We drove completely across Utah that day and into Wyoming. We stopped in Evanston at the Bear River park and saw a few bison and got Wyoming information and found out about the hot springs in Saratoga Wyoming and off we went.
We found a city park (highly recommended for those out there traveling route 80 in Wyoming) called Saratoga Lake Park. It is $15 per night for a site with electricity and all we had were twenty - it was an honor system of self registration. We asked a couple of folks if they had change for twenties all to no avail. As we walked down to the lake there was a young man struggling with his trailer. I jumped in and within a couple of minutes we had the trailer back in good service - it was a ball hitch thing that I had seen before. I then asked if he had change for a twenty and he did one even better. He handed me three five dollar bills and said I was a life saver for helping and he wanted to pay for our night's stay. Of course I argued but he was insistent and gave me a blessing for safe travels. The whole world should be as nice as this young man. You meet the best people traveling. Harper loved the lake and sniffing all the new and exciting smells in the park. Oddly, not only were there sea gulls here but pelicans as well, and we saw an otter swimming nearby too.
The following morning we found our way down to the hot springs along the North Platte River. They were hot! It was fun to sit in a pool of hot water and chat with strangers. I had a conversation with a couple of gents, one was a local the other a traveler like us. We had found out about Wyoming route 130 across the Snowy Pass and had to take it. Again a few spots gave Carol a bit of nervousness but all in all it was one of the most beautiful drives we have taken. It was very reminiscent of the Canadian Rockies near Banff.
We had the most enjoyable drive and a coupe of short hikes and we played in the snow. Harper loved the snow. She did Zoom Zoom Dog, a crazy doodle dog thing in the snow. We had also had Cheyenne in our sights for the spot to end the day, but little did we know it was Cheyenne Frontier Days!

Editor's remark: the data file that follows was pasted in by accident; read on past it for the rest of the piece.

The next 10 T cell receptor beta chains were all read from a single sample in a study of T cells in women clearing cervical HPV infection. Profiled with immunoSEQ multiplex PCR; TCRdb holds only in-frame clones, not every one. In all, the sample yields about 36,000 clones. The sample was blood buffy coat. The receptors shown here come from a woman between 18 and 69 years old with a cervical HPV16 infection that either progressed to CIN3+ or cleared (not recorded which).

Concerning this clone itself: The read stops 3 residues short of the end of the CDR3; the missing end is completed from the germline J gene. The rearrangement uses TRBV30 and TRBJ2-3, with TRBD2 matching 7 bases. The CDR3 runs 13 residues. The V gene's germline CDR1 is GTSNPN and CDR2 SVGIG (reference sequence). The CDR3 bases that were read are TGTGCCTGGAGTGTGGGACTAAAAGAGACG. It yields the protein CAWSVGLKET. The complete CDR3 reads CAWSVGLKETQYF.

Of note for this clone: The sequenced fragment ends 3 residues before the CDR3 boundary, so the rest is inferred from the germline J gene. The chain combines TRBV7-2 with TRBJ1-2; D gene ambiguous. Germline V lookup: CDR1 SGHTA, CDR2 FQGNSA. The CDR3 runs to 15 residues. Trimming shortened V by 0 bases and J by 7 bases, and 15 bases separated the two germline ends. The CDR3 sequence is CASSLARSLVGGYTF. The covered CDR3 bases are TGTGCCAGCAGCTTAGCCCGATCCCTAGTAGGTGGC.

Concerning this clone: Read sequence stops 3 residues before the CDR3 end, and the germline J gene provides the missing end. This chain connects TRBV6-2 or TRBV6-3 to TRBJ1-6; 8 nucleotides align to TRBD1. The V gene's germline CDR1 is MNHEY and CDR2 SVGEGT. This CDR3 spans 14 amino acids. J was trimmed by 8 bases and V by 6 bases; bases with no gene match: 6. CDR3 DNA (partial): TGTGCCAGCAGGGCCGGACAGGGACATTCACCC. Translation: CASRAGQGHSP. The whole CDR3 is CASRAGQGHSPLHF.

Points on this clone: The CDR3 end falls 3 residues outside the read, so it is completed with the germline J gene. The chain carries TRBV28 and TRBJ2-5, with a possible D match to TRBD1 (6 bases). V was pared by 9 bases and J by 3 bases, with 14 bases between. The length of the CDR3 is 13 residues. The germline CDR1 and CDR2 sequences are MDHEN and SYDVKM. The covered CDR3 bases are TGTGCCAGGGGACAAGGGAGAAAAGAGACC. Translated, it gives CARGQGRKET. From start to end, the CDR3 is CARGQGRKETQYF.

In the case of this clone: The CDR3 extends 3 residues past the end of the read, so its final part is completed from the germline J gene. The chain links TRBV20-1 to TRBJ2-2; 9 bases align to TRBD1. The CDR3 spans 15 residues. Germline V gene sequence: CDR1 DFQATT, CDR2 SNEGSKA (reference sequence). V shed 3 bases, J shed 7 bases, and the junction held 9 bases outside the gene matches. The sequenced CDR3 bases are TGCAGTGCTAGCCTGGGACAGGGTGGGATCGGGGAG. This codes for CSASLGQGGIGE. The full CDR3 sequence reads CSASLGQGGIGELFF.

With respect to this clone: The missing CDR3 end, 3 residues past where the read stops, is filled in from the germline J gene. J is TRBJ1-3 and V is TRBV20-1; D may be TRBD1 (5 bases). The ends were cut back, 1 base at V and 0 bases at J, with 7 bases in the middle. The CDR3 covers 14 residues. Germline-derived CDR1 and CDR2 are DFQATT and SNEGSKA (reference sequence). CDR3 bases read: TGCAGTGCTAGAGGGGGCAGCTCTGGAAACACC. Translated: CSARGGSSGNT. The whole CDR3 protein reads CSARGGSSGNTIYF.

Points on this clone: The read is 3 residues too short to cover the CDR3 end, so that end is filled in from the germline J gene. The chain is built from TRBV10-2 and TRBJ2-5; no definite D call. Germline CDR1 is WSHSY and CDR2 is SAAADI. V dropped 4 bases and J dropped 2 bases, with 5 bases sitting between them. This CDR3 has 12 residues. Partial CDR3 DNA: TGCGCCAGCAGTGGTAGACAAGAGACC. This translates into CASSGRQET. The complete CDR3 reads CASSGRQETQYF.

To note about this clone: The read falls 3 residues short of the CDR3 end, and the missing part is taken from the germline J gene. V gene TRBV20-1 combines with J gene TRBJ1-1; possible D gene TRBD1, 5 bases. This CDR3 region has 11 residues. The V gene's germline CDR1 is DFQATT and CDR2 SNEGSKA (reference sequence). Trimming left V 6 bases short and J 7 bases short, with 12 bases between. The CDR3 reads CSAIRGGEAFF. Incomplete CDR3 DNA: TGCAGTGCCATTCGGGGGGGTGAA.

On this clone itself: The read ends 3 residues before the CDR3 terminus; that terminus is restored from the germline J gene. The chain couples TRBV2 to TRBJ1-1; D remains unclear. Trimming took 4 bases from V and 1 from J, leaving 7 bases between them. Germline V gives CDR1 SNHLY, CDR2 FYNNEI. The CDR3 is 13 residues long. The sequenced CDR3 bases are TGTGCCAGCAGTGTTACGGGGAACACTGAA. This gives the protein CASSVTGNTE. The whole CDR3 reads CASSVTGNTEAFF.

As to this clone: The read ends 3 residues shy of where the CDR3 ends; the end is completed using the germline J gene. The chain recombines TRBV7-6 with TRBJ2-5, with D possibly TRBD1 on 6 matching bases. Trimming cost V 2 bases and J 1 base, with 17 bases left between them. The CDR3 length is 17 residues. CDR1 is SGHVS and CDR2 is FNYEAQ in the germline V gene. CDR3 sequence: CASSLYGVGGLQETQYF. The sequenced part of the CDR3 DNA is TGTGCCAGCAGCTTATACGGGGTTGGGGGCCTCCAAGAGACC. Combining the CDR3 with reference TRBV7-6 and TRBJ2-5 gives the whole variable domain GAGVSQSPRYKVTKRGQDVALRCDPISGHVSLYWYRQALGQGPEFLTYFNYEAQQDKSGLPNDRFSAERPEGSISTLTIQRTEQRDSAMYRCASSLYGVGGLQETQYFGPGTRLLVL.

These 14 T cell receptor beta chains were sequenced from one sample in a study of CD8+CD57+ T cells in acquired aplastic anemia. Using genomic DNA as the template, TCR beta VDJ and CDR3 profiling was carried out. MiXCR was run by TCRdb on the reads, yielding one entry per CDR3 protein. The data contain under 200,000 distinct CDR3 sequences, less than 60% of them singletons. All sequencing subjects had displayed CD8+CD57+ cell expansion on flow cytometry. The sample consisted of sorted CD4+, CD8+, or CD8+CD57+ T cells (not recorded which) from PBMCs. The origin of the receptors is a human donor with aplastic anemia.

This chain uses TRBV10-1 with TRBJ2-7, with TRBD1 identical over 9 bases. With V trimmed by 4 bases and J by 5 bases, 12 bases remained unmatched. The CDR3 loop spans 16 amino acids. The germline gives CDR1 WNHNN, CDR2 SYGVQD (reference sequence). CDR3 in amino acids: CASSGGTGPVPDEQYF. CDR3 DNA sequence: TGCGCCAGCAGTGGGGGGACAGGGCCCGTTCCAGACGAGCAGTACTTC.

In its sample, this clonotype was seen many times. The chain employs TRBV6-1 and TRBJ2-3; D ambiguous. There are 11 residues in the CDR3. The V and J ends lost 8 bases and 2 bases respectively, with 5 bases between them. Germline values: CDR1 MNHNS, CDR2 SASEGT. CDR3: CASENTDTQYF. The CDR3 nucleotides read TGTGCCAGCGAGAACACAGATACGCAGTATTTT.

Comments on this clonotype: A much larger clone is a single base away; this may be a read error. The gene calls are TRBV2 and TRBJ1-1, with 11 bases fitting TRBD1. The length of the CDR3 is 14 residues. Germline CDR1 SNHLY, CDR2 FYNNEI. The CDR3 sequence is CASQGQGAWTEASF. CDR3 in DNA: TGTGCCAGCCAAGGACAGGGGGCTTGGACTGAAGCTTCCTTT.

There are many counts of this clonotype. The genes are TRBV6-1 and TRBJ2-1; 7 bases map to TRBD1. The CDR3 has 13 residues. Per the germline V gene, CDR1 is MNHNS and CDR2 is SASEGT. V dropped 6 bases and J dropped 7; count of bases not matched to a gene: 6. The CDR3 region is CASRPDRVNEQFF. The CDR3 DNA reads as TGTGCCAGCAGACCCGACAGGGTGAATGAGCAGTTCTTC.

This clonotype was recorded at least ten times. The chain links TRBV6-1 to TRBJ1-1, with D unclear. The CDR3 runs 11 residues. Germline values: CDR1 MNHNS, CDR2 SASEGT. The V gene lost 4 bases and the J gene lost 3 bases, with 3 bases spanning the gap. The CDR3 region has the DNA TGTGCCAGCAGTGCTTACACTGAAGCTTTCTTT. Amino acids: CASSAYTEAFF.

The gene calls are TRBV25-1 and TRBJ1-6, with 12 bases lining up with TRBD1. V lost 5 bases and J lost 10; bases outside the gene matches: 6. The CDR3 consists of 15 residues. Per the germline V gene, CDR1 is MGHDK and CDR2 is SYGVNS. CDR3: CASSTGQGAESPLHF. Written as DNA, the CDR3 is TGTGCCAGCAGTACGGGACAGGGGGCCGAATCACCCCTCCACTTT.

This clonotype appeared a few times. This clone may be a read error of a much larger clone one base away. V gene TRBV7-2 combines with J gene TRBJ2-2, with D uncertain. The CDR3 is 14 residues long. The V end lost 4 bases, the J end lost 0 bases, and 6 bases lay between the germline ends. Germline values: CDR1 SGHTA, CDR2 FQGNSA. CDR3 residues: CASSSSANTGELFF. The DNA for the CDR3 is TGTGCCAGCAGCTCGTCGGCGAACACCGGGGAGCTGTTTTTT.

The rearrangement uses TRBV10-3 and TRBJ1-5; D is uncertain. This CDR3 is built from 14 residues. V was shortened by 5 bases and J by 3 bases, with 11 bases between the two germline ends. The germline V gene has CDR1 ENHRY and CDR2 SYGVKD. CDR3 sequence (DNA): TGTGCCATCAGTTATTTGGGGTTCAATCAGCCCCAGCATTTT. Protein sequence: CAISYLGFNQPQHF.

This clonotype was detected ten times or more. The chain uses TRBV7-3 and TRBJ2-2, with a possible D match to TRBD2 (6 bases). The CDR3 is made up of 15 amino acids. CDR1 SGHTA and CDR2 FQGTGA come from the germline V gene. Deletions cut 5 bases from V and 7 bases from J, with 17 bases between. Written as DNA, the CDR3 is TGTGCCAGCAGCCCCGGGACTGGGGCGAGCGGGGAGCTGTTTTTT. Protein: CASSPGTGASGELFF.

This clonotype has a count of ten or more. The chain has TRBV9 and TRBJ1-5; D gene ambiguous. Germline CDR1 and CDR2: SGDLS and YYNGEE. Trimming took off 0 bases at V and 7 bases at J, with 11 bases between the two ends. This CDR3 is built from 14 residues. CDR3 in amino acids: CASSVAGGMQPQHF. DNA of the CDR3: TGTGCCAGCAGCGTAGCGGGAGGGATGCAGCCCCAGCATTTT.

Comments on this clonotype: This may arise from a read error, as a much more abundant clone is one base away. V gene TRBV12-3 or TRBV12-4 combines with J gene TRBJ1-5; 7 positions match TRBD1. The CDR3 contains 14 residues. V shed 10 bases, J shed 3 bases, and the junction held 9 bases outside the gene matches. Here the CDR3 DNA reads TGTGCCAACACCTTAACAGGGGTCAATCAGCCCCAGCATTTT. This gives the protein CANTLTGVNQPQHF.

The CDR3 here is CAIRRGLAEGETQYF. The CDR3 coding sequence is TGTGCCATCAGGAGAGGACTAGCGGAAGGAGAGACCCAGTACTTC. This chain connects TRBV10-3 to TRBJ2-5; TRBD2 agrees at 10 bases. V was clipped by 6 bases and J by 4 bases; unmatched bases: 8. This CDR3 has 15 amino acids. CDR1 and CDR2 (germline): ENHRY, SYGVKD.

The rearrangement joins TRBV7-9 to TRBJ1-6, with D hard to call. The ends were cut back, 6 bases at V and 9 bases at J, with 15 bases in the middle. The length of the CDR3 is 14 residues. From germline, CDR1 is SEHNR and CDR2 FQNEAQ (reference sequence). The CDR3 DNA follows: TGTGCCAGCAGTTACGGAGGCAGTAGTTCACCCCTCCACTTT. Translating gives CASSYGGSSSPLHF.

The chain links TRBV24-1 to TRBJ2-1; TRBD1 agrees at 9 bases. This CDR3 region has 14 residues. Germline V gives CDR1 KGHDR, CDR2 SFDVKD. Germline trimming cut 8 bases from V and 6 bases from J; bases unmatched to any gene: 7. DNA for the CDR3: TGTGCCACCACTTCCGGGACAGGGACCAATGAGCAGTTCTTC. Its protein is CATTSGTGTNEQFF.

Cheyenne Frontier Days is a very big deal in Cheyenne! So big that all the campgrounds and rv parks charge double during the frontier days! Double, or more...one place wanted $130 for a night! We found a place for $40 (still expensive) to park in someone's pasture! We thought that maybe we would stay a couple of nights and go to the rodeo but just the logistics of getting there, parking the rig and large cowboy crowds and the fact we couldn’t bring Harper just kind of turned us off, we decided to keep moving.
We found a breakfast place called the Luxury Diner and had a huge breakfast, and lot of local color with cowboys and cowgirls. All hats and sparkles. Carol and I spent the day in downtown Cheyenne. We visited the state museum and did some shopping and had ice cream, Harper loves ice cream. I tried on Cowboy Hats, but no one had boots to fit these large feet.
Heading to Nebraska, Sidney, Nebraska, to be exact, at the recommendation of my older brother who has some fond memories of riding his motorcycle through this area. Sidney is he home and world headquarters of Cabelas, the famous hunting fishing camping store. As I write this I am in the Cabelas RV park, which is adjacent to the store. I just finished a buffalo burger at the Goose Pit, a bar next door. Carol is reading and I am typing away. Now I need to sort out some pictures to fill in these words.